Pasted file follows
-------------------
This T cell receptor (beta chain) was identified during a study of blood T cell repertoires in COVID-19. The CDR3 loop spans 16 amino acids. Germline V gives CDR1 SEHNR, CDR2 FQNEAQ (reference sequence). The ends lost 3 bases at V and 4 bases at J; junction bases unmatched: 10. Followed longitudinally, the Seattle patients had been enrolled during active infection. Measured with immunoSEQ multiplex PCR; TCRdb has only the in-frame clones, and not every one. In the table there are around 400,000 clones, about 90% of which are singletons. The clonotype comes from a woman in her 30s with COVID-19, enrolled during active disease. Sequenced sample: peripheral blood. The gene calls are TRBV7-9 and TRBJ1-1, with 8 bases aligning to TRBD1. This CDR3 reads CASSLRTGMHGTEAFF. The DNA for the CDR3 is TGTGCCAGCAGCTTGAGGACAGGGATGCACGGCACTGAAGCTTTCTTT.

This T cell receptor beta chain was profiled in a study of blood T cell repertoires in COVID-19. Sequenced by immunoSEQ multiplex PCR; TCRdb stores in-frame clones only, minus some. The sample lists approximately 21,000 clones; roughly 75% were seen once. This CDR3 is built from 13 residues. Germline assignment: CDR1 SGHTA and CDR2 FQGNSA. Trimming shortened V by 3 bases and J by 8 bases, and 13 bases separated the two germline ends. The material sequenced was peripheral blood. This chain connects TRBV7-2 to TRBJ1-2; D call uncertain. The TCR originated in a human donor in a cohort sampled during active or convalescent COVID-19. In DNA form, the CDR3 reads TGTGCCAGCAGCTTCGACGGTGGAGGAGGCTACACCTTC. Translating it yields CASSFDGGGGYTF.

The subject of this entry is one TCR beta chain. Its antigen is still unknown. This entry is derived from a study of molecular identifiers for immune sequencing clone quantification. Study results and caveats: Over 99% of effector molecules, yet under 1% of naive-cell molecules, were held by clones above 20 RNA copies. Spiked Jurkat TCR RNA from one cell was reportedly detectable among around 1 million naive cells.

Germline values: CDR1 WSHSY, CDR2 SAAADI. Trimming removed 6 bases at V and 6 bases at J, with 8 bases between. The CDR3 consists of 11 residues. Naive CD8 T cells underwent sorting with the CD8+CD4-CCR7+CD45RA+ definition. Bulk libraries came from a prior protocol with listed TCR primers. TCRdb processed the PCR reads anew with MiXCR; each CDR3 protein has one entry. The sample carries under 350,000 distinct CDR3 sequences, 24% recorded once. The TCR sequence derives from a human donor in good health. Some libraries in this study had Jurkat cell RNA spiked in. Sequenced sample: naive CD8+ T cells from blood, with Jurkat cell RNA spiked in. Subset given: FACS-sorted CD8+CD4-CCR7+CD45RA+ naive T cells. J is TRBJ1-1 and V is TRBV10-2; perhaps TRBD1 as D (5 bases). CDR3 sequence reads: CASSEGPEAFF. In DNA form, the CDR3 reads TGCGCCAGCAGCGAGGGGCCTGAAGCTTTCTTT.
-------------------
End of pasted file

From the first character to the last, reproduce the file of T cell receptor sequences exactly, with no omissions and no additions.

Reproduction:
This T cell receptor (beta chain) was identified during a study of blood T cell repertoires in COVID-19. The CDR3 loop spans 16 amino acids. Germline V gives CDR1 SEHNR, CDR2 FQNEAQ (reference sequence). The ends lost 3 bases at V and 4 bases at J; junction bases unmatched: 10. Followed longitudinally, the Seattle patients had been enrolled during active infection. Measured with immunoSEQ multiplex PCR; TCRdb has only the in-frame clones, and not every one. In the table there are around 400,000 clones, about 90% of which are singletons. The clonotype comes from a woman in her 30s with COVID-19, enrolled during active disease. Sequenced sample: peripheral blood. The gene calls are TRBV7-9 and TRBJ1-1, with 8 bases aligning to TRBD1. This CDR3 reads CASSLRTGMHGTEAFF. The DNA for the CDR3 is TGTGCCAGCAGCTTGAGGACAGGGATGCACGGCACTGAAGCTTTCTTT.

This T cell receptor beta chain was profiled in a study of blood T cell repertoires in COVID-19. Sequenced by immunoSEQ multiplex PCR; TCRdb stores in-frame clones only, minus some. The sample lists approximately 21,000 clones; roughly 75% were seen once. This CDR3 is built from 13 residues. Germline assignment: CDR1 SGHTA and CDR2 FQGNSA. Trimming shortened V by 3 bases and J by 8 bases, and 13 bases separated the two germline ends. The material sequenced was peripheral blood. This chain connects TRBV7-2 to TRBJ1-2; D call uncertain. The TCR originated in a human donor in a cohort sampled during active or convalescent COVID-19. In DNA form, the CDR3 reads TGTGCCAGCAGCTTCGACGGTGGAGGAGGCTACACCTTC. Translating it yields CASSFDGGGGYTF.

The subject of this entry is one TCR beta chain. Its antigen is still unknown. This entry is derived from a study of molecular identifiers for immune sequencing clone quantification. Study results and caveats: Over 99% of effector molecules, yet under 1% of naive-cell molecules, were held by clones above 20 RNA copies. Spiked Jurkat TCR RNA from one cell was reportedly detectable among around 1 million naive cells.

Germline values: CDR1 WSHSY, CDR2 SAAADI. Trimming removed 6 bases at V and 6 bases at J, with 8 bases between. The CDR3 consists of 11 residues. Naive CD8 T cells underwent sorting with the CD8+CD4-CCR7+CD45RA+ definition. Bulk libraries came from a prior protocol with listed TCR primers. TCRdb processed the PCR reads anew with MiXCR; each CDR3 protein has one entry. The sample carries under 350,000 distinct CDR3 sequences, 24% recorded once. The TCR sequence derives from a human donor in good health. Some libraries in this study had Jurkat cell RNA spiked in. Sequenced sample: naive CD8+ T cells from blood, with Jurkat cell RNA spiked in. Subset given: FACS-sorted CD8+CD4-CCR7+CD45RA+ naive T cells. J is TRBJ1-1 and V is TRBV10-2; perhaps TRBD1 as D (5 bases). CDR3 sequence reads: CASSEGPEAFF. In DNA form, the CDR3 reads TGCGCCAGCAGCGAGGGGCCTGAAGCTTTCTTT.